Location and Characteristics of Nursing Homes in the Rural and Urban U.S.
A previous analysis using data from 2001 found that the supply of nursing home beds per 1,000 elderly population older than the age of 65 is higher, on average, in rural areas than in urban areas. However, the availability of post-acute and long-term care services in rural areas has changed substantially since 2001 for two reasons. First, recent analysis found that a higher proportion of nursing homes in the rural areas have closed compared with urban areas between 2008 and 2018. Second, many rural residents rely on rural hospitals with swing beds for their short-term post-acute care services but the closure of many hospitals in rural areas may potentially leave residents with few to no options for post-acute care.
In addition, despite recent efforts to promote home- and community-based services instead of institutional care, residents living in rural areas have limited access to alternatives to nursing home care, such as assisted living facilities and adult day care centers. As a result, nursing homes remain an important part of delivering post-acute and long-term care services in rural areas. Yet, there isn't a good understanding of the availability of nursing homes in rural areas.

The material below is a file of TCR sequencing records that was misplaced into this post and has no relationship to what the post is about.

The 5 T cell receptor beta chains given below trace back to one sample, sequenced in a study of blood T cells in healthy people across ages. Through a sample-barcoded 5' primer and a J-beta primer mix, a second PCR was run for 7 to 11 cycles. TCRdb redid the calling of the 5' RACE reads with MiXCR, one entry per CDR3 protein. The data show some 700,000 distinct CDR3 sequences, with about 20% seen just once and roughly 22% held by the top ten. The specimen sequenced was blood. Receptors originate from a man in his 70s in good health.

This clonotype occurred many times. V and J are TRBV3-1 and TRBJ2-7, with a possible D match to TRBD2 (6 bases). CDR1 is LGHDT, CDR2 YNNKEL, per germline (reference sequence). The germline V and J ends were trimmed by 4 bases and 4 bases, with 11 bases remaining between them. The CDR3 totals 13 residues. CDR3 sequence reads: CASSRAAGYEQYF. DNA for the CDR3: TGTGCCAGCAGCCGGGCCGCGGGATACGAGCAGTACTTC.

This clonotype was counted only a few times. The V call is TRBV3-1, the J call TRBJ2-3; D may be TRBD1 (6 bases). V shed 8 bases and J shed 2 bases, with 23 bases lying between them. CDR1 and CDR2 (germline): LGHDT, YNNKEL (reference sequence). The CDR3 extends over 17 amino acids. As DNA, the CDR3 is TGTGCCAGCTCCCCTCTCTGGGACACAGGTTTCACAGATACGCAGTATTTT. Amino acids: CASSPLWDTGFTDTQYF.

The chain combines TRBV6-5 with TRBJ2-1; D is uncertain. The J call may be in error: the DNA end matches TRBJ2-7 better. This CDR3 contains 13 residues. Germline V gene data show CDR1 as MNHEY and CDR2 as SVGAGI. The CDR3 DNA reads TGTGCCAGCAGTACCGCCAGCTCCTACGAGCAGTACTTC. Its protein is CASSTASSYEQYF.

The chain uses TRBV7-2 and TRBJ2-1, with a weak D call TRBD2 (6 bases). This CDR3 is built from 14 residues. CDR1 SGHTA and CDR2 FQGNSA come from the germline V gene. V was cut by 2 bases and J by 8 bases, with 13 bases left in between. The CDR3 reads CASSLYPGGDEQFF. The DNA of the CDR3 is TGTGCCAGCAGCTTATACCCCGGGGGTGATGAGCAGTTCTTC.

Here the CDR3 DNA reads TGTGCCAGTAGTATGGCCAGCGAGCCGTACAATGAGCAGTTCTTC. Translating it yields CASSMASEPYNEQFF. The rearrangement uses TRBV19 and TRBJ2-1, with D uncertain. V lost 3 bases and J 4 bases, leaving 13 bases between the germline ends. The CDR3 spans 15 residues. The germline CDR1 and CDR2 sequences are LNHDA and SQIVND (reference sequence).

The Center hypothesized that the supply of nursing home beds per 1,000 elderly population older than the age of 65 has declined substantially in rural areas compared with urban areas. In addition, the Center hypothesized that a higher proportion of counties in the rural areas have no nursing homes or hospitals with swing beds compared with urban areas.
Project goals: In this project, the Center documented nursing home availability at the county level and identifies counties with no nursing homes. It evaluated the supply of nursing home beds per 1,000 elderly population older than the age of 65. In addition, the Center identified county-level nursing home availability for counties with and without hospitals with swing beds. Finally, the Center examined the resident and nursing home characteristics in rural and urban areas, including occupancy levels and payer mix using descriptive and multivariate framework.
Nursing Homes in Rural America: A Chartbook
RUPRI Center for Rural Health Policy Analysis
Closure of nursing homes and hospitals with swing beds in recent years has changed the availability of post-acute and long-term care services in rural areas. This study examines the availability of post-acute and long-term care services as well as characteristics of residents and nursing homes in noncore, micropolitan, and metropolitan counties.